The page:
Sunday, 20 June 2010

Is Labour learching to the right?

After the formation of the coalition government, there was talk about what would happen to the Labour party which found itself in opposition for the first time in 13 years and facing mixed centre-right/centre-left government. The most likely scenario seemed to be, with the Conservatives and Liberal Democratic taking up the middle ground, Labour would be pushed into talking about issues which are to the extreme left of most voters. In this new again of politics, even the most logical conclusions can be proved wrong very quickly.

In a BBC interview today, Ed Balls again said that one of the biggest issues in the UK at the moment is immigration, a topic normally talked about by those to the right of the political spectrum. Having said that, the people inclined to vote Conservative have benefited the most from recent immigration which has helped fill the worker shortage, and Labour voters are most disgruntled with the migration of skilled workers from Eastern Europe, who are erroneously believed to be taking jobs and housing. In fact the increase in support for the BNP at last year's local elections came mainly from disaffectioned Labour voters, not Conservatives.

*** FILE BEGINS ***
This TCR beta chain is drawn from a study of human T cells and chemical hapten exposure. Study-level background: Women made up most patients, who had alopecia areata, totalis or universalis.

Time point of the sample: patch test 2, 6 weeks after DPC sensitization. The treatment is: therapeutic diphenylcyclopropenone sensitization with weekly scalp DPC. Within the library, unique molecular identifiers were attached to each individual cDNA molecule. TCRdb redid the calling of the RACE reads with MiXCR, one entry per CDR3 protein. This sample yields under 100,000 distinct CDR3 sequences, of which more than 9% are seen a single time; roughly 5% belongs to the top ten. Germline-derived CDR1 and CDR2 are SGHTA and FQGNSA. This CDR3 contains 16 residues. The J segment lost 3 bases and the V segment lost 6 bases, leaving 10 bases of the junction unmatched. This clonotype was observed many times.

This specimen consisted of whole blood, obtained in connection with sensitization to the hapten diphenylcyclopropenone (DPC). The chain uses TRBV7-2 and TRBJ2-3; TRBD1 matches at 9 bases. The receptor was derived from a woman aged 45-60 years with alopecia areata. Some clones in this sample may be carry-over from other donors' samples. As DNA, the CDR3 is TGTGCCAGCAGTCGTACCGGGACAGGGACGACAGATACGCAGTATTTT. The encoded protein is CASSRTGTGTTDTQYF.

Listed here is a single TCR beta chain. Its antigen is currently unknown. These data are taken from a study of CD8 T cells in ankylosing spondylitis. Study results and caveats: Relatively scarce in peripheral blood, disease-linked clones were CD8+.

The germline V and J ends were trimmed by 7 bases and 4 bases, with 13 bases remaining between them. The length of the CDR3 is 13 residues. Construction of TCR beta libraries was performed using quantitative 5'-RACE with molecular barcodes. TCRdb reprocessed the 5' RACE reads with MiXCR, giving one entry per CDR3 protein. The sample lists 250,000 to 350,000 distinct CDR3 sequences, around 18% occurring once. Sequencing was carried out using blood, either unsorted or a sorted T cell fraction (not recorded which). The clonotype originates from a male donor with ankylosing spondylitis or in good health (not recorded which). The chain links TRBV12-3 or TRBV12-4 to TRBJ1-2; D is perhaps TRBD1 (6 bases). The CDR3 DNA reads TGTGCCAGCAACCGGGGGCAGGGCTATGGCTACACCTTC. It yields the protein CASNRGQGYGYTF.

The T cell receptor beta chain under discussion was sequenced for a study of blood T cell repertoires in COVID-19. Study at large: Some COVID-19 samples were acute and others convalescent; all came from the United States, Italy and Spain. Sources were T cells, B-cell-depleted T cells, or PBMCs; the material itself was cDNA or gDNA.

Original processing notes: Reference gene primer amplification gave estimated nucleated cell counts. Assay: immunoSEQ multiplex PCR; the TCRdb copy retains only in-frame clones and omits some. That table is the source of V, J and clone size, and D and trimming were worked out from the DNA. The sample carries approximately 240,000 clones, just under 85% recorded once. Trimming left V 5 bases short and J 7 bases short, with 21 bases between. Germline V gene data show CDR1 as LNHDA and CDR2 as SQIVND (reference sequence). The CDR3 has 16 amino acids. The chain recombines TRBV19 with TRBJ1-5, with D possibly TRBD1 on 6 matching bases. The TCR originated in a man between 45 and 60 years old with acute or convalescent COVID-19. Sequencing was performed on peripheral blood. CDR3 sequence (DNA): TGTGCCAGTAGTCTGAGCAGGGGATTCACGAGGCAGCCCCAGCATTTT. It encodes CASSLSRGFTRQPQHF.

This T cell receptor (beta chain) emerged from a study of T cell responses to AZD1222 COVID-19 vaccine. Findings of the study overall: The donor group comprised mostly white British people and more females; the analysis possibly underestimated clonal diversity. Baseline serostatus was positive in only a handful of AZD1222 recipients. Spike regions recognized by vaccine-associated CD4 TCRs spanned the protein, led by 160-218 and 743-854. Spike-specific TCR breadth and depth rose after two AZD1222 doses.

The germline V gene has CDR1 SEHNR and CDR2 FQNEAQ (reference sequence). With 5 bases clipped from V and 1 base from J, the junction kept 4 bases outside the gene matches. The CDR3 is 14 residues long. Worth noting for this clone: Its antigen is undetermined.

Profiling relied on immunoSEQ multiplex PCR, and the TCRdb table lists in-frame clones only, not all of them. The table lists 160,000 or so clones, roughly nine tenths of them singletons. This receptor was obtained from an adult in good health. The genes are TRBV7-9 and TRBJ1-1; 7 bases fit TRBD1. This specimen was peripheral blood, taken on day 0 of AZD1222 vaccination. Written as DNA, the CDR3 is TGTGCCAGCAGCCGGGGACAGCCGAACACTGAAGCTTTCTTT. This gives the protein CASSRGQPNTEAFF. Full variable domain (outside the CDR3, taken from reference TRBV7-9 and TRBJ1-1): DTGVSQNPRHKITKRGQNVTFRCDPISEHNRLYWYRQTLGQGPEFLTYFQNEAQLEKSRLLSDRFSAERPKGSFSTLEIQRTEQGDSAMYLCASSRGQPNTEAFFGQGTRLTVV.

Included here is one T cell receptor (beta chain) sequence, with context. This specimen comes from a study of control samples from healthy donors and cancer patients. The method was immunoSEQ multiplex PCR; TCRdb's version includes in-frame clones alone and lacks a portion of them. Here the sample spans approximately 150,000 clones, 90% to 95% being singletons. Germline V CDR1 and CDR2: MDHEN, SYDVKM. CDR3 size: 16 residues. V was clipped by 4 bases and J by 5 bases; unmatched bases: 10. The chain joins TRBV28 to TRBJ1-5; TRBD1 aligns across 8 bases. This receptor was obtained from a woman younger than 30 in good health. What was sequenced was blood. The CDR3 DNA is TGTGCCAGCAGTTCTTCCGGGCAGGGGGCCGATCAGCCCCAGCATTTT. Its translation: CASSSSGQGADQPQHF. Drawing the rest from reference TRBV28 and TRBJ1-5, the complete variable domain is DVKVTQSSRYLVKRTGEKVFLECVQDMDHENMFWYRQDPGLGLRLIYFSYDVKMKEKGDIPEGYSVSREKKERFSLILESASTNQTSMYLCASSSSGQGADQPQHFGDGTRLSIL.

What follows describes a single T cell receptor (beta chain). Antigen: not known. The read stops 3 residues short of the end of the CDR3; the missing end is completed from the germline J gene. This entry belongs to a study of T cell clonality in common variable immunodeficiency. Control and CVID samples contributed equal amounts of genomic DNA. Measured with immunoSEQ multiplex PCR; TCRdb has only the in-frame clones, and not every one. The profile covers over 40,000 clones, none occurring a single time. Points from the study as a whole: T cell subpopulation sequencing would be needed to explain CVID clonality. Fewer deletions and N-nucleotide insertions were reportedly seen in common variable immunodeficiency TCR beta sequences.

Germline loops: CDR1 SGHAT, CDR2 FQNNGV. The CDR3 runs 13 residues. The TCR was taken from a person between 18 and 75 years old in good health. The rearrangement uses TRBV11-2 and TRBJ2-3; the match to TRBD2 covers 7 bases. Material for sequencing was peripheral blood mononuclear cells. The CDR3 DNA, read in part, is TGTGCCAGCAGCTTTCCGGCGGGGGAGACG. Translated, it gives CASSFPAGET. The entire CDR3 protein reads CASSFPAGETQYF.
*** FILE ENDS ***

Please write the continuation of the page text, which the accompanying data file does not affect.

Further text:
Perhaps Mr. Balls believes the old conclusion that immigration is a right wing issue may not be true any longer. If the Labour party elects Ed Balls as their new leader, they will have chosen a path that will change the structure of politics as much as the coalition.

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